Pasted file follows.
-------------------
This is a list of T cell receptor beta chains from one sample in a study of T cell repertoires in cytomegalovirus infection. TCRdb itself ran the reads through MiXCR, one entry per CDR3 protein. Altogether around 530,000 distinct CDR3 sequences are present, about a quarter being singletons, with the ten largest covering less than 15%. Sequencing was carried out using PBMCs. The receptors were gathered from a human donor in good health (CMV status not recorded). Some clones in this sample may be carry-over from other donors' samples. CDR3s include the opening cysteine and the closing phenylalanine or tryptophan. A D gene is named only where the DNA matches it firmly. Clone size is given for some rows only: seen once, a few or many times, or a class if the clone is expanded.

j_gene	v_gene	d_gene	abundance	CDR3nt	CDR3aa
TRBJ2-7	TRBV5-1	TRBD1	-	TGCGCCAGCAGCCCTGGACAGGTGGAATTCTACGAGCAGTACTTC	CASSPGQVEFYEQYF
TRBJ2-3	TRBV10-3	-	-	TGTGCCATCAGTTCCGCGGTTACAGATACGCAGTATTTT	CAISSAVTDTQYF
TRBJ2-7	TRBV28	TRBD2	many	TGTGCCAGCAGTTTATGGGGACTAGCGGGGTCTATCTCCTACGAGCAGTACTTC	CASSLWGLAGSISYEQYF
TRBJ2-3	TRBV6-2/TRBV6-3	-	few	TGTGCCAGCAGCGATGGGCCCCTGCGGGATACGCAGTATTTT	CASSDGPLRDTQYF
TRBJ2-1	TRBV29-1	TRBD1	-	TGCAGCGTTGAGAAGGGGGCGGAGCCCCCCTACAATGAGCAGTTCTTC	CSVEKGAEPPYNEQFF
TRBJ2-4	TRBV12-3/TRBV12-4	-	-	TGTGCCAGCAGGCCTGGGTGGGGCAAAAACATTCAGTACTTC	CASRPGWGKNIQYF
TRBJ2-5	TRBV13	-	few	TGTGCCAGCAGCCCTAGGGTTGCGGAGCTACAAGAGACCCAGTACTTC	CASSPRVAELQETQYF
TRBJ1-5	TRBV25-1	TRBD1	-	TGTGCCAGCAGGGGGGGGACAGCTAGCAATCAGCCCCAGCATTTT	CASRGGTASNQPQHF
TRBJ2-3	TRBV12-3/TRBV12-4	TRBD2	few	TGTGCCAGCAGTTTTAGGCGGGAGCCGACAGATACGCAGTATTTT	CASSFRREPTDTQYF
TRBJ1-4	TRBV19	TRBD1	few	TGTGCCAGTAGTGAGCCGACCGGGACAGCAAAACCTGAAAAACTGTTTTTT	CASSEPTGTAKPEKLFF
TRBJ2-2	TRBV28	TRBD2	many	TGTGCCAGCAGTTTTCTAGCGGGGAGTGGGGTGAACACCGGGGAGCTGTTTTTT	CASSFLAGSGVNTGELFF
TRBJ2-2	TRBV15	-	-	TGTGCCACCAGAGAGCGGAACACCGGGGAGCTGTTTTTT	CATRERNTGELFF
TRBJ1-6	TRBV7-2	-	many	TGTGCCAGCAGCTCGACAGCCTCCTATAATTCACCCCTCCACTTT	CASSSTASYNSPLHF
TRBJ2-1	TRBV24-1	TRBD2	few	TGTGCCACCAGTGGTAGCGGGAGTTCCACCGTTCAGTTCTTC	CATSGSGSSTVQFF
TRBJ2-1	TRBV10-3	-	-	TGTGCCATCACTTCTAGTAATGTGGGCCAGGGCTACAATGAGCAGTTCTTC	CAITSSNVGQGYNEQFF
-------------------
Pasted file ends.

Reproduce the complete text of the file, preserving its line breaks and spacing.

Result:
This is a list of T cell receptor beta chains from one sample in a study of T cell repertoires in cytomegalovirus infection. TCRdb itself ran the reads through MiXCR, one entry per CDR3 protein. Altogether around 530,000 distinct CDR3 sequences are present, about a quarter being singletons, with the ten largest covering less than 15%. Sequencing was carried out using PBMCs. The receptors were gathered from a human donor in good health (CMV status not recorded). Some clones in this sample may be carry-over from other donors' samples. CDR3s include the opening cysteine and the closing phenylalanine or tryptophan. A D gene is named only where the DNA matches it firmly. Clone size is given for some rows only: seen once, a few or many times, or a class if the clone is expanded.

j_gene	v_gene	d_gene	abundance	CDR3nt	CDR3aa
TRBJ2-7	TRBV5-1	TRBD1	-	TGCGCCAGCAGCCCTGGACAGGTGGAATTCTACGAGCAGTACTTC	CASSPGQVEFYEQYF
TRBJ2-3	TRBV10-3	-	-	TGTGCCATCAGTTCCGCGGTTACAGATACGCAGTATTTT	CAISSAVTDTQYF
TRBJ2-7	TRBV28	TRBD2	many	TGTGCCAGCAGTTTATGGGGACTAGCGGGGTCTATCTCCTACGAGCAGTACTTC	CASSLWGLAGSISYEQYF
TRBJ2-3	TRBV6-2/TRBV6-3	-	few	TGTGCCAGCAGCGATGGGCCCCTGCGGGATACGCAGTATTTT	CASSDGPLRDTQYF
TRBJ2-1	TRBV29-1	TRBD1	-	TGCAGCGTTGAGAAGGGGGCGGAGCCCCCCTACAATGAGCAGTTCTTC	CSVEKGAEPPYNEQFF
TRBJ2-4	TRBV12-3/TRBV12-4	-	-	TGTGCCAGCAGGCCTGGGTGGGGCAAAAACATTCAGTACTTC	CASRPGWGKNIQYF
TRBJ2-5	TRBV13	-	few	TGTGCCAGCAGCCCTAGGGTTGCGGAGCTACAAGAGACCCAGTACTTC	CASSPRVAELQETQYF
TRBJ1-5	TRBV25-1	TRBD1	-	TGTGCCAGCAGGGGGGGGACAGCTAGCAATCAGCCCCAGCATTTT	CASRGGTASNQPQHF
TRBJ2-3	TRBV12-3/TRBV12-4	TRBD2	few	TGTGCCAGCAGTTTTAGGCGGGAGCCGACAGATACGCAGTATTTT	CASSFRREPTDTQYF
TRBJ1-4	TRBV19	TRBD1	few	TGTGCCAGTAGTGAGCCGACCGGGACAGCAAAACCTGAAAAACTGTTTTTT	CASSEPTGTAKPEKLFF
TRBJ2-2	TRBV28	TRBD2	many	TGTGCCAGCAGTTTTCTAGCGGGGAGTGGGGTGAACACCGGGGAGCTGTTTTTT	CASSFLAGSGVNTGELFF
TRBJ2-2	TRBV15	-	-	TGTGCCACCAGAGAGCGGAACACCGGGGAGCTGTTTTTT	CATRERNTGELFF
TRBJ1-6	TRBV7-2	-	many	TGTGCCAGCAGCTCGACAGCCTCCTATAATTCACCCCTCCACTTT	CASSSTASYNSPLHF
TRBJ2-1	TRBV24-1	TRBD2	few	TGTGCCACCAGTGGTAGCGGGAGTTCCACCGTTCAGTTCTTC	CATSGSGSSTVQFF
TRBJ2-1	TRBV10-3	-	-	TGTGCCATCACTTCTAGTAATGTGGGCCAGGGCTACAATGAGCAGTTCTTC	CAITSSNVGQGYNEQFF